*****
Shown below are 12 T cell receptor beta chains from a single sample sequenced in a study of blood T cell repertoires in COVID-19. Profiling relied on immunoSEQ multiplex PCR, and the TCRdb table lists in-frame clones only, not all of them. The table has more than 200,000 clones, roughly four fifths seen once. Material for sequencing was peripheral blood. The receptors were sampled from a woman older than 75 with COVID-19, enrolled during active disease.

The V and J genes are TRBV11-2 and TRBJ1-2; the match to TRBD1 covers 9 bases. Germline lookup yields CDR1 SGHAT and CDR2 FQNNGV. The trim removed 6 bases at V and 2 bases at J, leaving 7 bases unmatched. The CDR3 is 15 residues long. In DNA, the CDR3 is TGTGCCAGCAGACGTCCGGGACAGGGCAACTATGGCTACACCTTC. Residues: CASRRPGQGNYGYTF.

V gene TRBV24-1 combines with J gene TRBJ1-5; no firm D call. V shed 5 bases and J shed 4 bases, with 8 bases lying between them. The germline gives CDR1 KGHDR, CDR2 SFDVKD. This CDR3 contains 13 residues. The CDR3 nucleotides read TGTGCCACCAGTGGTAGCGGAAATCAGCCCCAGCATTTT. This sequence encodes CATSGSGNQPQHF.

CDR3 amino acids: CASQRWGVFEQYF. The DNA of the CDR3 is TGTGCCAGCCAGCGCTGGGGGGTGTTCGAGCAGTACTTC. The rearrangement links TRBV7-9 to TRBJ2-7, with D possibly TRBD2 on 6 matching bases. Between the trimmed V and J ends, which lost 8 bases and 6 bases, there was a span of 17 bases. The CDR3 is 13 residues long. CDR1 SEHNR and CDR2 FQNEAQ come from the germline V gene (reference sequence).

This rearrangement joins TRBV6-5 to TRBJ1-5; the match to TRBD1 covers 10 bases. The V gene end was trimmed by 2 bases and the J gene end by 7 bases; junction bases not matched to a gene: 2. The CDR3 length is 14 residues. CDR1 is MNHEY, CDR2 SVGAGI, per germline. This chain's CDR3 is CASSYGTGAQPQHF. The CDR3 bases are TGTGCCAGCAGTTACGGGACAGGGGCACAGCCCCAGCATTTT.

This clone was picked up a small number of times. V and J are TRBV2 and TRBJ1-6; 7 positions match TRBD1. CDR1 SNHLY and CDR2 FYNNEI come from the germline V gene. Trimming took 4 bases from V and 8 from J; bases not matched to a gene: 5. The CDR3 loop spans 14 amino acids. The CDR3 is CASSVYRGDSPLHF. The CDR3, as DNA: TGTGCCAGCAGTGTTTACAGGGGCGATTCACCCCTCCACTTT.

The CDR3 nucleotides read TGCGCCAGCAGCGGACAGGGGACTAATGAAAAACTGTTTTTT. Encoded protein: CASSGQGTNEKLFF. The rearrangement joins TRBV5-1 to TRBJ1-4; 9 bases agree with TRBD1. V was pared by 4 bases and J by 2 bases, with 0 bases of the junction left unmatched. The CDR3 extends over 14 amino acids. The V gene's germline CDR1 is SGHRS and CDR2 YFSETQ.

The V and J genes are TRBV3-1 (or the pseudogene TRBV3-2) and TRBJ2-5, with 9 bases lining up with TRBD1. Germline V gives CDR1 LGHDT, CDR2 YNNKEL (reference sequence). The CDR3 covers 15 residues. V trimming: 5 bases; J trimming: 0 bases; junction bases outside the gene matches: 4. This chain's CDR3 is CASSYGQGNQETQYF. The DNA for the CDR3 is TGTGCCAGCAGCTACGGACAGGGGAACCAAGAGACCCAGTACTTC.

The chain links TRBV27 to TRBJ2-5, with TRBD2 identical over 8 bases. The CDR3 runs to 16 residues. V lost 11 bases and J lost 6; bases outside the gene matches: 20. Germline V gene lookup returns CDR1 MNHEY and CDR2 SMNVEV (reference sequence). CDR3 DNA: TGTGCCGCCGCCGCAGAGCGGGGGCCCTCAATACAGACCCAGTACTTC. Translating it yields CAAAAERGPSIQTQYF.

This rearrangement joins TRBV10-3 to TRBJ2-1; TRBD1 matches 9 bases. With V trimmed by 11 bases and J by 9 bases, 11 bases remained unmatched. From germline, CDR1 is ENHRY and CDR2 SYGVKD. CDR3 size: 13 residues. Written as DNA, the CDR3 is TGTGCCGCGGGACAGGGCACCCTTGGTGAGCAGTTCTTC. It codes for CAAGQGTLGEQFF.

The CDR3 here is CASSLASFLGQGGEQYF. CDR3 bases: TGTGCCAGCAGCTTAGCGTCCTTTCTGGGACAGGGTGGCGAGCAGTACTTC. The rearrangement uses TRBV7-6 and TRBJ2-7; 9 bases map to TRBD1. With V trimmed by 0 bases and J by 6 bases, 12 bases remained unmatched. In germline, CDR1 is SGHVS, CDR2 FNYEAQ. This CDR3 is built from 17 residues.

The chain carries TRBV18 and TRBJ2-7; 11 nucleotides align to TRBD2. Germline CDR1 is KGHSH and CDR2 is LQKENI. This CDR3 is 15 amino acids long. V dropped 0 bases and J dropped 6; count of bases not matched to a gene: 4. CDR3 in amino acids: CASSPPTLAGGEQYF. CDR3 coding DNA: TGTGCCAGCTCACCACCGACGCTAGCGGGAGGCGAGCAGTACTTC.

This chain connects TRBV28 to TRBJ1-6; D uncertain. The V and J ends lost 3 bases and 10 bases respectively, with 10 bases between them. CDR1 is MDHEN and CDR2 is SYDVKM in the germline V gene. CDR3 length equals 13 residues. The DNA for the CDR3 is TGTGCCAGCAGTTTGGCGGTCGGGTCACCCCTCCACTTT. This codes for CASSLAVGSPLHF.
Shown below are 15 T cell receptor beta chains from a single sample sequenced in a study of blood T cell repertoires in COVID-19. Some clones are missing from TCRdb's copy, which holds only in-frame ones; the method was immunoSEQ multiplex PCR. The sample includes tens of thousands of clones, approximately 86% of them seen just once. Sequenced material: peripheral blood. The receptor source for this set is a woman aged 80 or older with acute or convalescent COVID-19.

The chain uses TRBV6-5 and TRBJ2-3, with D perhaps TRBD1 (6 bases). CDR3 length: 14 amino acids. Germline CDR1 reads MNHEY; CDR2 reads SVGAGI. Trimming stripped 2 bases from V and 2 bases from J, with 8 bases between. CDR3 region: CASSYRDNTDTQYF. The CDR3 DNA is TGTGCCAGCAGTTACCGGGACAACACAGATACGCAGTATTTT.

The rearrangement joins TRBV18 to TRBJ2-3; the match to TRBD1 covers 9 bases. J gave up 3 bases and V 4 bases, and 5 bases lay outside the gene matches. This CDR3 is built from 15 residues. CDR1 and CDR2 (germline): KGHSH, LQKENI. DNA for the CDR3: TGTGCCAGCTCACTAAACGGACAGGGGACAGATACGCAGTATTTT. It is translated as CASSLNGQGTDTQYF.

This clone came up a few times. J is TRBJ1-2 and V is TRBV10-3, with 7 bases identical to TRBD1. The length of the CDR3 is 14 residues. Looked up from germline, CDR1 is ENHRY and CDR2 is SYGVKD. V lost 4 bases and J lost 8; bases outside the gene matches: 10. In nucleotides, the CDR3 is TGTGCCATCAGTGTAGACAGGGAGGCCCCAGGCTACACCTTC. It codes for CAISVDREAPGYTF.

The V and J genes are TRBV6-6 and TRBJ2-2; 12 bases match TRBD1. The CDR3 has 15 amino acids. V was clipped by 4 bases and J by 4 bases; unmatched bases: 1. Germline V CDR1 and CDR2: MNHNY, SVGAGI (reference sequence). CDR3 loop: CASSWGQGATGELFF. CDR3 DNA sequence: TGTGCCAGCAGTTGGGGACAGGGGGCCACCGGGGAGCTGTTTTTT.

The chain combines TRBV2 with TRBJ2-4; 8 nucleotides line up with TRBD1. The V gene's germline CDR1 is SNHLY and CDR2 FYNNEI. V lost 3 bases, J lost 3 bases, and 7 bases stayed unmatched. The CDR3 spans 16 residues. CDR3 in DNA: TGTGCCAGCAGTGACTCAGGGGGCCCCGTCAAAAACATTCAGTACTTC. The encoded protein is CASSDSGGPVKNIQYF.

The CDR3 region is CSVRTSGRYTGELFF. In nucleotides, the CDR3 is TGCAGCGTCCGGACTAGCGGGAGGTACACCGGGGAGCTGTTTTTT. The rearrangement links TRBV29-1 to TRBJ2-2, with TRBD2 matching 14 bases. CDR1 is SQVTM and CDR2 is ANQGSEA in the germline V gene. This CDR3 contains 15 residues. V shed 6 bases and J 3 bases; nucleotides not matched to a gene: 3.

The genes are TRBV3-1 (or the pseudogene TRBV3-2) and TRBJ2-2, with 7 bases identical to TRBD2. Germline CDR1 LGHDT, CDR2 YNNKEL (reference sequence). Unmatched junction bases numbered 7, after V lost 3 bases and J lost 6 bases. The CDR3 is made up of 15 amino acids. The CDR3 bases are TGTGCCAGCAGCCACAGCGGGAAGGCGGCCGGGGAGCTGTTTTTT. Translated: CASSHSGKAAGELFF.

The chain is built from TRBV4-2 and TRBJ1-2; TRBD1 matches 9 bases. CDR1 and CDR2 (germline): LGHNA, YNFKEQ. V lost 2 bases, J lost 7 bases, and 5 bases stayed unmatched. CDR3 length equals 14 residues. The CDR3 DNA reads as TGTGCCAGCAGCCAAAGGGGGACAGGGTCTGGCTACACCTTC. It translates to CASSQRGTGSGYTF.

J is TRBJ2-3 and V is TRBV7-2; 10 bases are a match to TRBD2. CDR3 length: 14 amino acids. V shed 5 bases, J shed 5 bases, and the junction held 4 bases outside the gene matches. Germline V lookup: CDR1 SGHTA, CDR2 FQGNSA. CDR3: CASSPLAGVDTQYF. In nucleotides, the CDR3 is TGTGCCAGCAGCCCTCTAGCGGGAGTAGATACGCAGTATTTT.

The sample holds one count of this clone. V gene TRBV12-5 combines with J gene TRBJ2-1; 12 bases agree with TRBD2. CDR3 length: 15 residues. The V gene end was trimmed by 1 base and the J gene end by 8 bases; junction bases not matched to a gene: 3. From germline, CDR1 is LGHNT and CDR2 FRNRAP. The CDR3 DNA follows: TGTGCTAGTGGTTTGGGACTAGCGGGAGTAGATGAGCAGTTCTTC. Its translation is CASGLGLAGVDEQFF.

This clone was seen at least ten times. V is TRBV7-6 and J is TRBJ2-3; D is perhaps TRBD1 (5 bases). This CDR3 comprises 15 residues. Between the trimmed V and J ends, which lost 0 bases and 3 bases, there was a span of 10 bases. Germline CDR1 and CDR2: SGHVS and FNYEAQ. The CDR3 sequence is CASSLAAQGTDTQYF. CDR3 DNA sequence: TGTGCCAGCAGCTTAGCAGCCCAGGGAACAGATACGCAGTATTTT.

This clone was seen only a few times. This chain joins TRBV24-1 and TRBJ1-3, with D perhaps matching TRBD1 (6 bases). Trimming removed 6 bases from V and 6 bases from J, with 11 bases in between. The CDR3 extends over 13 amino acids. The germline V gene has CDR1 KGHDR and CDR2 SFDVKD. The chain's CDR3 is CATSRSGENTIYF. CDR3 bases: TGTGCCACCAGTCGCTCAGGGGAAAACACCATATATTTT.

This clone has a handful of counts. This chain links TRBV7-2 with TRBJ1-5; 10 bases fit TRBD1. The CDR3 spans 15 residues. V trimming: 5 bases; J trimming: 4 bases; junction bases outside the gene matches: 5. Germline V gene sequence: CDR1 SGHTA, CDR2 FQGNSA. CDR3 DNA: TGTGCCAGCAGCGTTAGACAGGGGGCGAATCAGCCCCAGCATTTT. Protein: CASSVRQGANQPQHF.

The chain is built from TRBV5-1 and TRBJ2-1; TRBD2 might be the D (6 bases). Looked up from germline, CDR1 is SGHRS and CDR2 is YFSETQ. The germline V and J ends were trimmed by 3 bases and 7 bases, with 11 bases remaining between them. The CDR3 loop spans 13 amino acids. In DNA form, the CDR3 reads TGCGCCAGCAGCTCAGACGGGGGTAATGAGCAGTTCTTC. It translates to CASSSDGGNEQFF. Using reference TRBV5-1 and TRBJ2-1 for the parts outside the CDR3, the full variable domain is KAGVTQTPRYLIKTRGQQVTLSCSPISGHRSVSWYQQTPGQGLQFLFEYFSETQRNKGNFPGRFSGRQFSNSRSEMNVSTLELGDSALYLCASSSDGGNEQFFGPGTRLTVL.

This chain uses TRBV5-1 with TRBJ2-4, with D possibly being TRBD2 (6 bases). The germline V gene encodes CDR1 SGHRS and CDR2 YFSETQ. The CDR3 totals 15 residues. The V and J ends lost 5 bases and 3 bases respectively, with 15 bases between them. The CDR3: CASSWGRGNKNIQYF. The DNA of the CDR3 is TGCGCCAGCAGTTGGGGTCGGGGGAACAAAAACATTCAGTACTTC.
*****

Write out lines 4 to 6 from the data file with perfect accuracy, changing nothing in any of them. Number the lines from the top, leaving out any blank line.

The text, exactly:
CDR3 amino acids: CASQRWGVFEQYF. The DNA of the CDR3 is TGTGCCAGCCAGCGCTGGGGGGTGTTCGAGCAGTACTTC. The rearrangement links TRBV7-9 to TRBJ2-7, with D possibly TRBD2 on 6 matching bases. Between the trimmed V and J ends, which lost 8 bases and 6 bases, there was a span of 17 bases. The CDR3 is 13 residues long. CDR1 SEHNR and CDR2 FQNEAQ come from the germline V gene (reference sequence).

This rearrangement joins TRBV6-5 to TRBJ1-5; the match to TRBD1 covers 10 bases. The V gene end was trimmed by 2 bases and the J gene end by 7 bases; junction bases not matched to a gene: 2. The CDR3 length is 14 residues. CDR1 is MNHEY, CDR2 SVGAGI, per germline. This chain's CDR3 is CASSYGTGAQPQHF. The CDR3 bases are TGTGCCAGCAGTTACGGGACAGGGGCACAGCCCCAGCATTTT.

This clone was picked up a small number of times. V and J are TRBV2 and TRBJ1-6; 7 positions match TRBD1. CDR1 SNHLY and CDR2 FYNNEI come from the germline V gene. Trimming took 4 bases from V and 8 from J; bases not matched to a gene: 5. The CDR3 loop spans 14 amino acids. The CDR3 is CASSVYRGDSPLHF. The CDR3, as DNA: TGTGCCAGCAGTGTTTACAGGGGCGATTCACCCCTCCACTTT.